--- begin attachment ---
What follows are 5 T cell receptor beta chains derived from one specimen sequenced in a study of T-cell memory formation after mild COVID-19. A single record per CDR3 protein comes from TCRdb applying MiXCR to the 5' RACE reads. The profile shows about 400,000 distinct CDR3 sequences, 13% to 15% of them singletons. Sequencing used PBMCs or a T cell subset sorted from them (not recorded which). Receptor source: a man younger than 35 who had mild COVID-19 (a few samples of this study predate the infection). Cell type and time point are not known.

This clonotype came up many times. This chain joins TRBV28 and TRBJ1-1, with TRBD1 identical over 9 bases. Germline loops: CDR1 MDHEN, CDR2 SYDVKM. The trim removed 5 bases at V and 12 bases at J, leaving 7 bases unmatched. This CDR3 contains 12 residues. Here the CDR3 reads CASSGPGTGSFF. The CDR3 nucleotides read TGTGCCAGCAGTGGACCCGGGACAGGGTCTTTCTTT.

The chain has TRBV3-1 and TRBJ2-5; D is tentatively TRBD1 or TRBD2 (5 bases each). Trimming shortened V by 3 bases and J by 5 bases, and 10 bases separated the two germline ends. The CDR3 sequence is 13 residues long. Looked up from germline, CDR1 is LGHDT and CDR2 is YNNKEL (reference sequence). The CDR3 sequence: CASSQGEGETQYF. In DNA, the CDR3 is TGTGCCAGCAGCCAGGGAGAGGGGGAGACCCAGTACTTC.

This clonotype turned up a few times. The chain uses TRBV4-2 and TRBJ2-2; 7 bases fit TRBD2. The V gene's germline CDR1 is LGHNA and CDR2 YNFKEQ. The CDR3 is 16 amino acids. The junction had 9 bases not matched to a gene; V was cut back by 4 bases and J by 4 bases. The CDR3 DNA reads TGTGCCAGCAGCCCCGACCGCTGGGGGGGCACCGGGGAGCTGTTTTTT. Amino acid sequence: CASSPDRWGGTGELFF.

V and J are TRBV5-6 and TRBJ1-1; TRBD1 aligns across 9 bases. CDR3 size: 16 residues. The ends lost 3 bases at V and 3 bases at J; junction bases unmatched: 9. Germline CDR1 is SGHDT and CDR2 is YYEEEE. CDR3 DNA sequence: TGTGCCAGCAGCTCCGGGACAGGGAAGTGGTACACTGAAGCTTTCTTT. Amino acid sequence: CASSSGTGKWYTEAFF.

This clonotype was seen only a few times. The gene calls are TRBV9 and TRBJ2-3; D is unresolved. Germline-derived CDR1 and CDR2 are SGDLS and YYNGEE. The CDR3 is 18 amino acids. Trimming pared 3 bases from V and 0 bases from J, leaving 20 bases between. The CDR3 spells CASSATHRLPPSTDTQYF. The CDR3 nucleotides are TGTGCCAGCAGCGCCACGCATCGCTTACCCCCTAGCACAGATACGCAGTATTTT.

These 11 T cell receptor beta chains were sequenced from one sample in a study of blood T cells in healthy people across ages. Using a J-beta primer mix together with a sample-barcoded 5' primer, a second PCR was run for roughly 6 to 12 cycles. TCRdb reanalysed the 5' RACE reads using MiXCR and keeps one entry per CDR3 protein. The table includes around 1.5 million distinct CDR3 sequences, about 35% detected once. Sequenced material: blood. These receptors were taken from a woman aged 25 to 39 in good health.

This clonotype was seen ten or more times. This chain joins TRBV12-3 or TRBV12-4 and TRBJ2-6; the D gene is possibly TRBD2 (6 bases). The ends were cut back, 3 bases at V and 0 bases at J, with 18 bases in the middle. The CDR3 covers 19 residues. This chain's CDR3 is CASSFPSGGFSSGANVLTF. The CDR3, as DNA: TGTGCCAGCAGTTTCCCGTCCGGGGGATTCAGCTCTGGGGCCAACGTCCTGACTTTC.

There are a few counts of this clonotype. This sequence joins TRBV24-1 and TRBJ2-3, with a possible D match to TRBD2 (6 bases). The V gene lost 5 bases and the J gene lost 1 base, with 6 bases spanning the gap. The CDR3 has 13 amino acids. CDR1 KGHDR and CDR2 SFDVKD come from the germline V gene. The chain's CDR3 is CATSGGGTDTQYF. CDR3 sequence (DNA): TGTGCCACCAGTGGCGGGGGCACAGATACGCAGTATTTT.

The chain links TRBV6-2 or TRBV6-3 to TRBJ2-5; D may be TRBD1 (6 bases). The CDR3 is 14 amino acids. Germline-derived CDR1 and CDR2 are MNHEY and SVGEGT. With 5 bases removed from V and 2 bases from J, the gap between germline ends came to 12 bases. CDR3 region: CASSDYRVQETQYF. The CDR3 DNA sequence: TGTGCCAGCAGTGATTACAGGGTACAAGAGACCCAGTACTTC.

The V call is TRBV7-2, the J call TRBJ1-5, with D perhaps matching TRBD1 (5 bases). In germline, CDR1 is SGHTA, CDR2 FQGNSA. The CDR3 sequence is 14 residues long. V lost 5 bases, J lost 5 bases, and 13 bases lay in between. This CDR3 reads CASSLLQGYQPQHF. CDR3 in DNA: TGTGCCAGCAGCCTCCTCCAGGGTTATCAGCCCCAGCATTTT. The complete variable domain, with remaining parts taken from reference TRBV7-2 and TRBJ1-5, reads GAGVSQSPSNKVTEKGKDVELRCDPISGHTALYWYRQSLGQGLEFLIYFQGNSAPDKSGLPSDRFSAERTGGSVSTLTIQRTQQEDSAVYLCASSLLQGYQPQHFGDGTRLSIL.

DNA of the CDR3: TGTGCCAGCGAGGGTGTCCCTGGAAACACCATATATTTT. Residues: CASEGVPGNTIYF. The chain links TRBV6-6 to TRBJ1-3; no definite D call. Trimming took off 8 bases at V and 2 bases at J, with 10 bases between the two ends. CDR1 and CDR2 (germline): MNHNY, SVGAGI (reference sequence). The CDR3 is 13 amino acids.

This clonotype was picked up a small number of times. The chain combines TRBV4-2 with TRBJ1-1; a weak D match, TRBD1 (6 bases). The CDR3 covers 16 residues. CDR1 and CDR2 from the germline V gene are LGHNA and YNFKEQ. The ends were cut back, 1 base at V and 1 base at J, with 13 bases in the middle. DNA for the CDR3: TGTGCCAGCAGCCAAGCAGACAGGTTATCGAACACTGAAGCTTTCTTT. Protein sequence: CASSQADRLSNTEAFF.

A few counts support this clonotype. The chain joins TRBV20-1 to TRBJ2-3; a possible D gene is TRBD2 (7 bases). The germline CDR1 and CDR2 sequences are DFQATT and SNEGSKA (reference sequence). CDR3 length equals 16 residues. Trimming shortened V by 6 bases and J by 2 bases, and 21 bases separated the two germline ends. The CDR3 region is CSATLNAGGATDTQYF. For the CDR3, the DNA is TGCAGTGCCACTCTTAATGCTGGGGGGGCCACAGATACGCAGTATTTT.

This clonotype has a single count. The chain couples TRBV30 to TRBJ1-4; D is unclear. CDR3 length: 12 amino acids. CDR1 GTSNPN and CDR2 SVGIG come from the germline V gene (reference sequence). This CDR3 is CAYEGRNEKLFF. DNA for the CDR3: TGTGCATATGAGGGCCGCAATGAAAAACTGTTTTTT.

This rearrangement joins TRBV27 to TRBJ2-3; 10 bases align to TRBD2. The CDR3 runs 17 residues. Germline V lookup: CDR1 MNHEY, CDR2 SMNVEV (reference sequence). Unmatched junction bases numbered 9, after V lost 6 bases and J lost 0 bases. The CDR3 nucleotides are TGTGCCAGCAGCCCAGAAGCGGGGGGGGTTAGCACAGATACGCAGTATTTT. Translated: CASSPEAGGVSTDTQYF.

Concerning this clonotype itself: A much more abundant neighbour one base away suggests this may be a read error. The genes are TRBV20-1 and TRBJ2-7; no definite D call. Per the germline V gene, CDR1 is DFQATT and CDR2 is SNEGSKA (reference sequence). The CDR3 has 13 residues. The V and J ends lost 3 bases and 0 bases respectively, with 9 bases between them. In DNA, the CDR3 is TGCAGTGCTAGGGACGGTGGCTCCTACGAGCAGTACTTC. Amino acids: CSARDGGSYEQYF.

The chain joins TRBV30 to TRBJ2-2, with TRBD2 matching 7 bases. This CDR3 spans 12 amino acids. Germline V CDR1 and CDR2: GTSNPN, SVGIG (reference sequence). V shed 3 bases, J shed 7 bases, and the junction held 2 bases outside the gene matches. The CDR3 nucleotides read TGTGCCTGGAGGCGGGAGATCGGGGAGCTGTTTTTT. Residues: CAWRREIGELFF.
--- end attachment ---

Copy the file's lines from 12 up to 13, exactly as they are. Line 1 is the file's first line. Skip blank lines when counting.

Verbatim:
DNA of the CDR3: TGTGCCAGCGAGGGTGTCCCTGGAAACACCATATATTTT. Residues: CASEGVPGNTIYF. The chain links TRBV6-6 to TRBJ1-3; no definite D call. Trimming took off 8 bases at V and 2 bases at J, with 10 bases between the two ends. CDR1 and CDR2 (germline): MNHNY, SVGAGI (reference sequence). The CDR3 is 13 amino acids.

This clonotype was picked up a small number of times. The chain combines TRBV4-2 with TRBJ1-1; a weak D match, TRBD1 (6 bases). The CDR3 covers 16 residues. CDR1 and CDR2 from the germline V gene are LGHNA and YNFKEQ. The ends were cut back, 1 base at V and 1 base at J, with 13 bases in the middle. DNA for the CDR3: TGTGCCAGCAGCCAAGCAGACAGGTTATCGAACACTGAAGCTTTCTTT. Protein sequence: CASSQADRLSNTEAFF.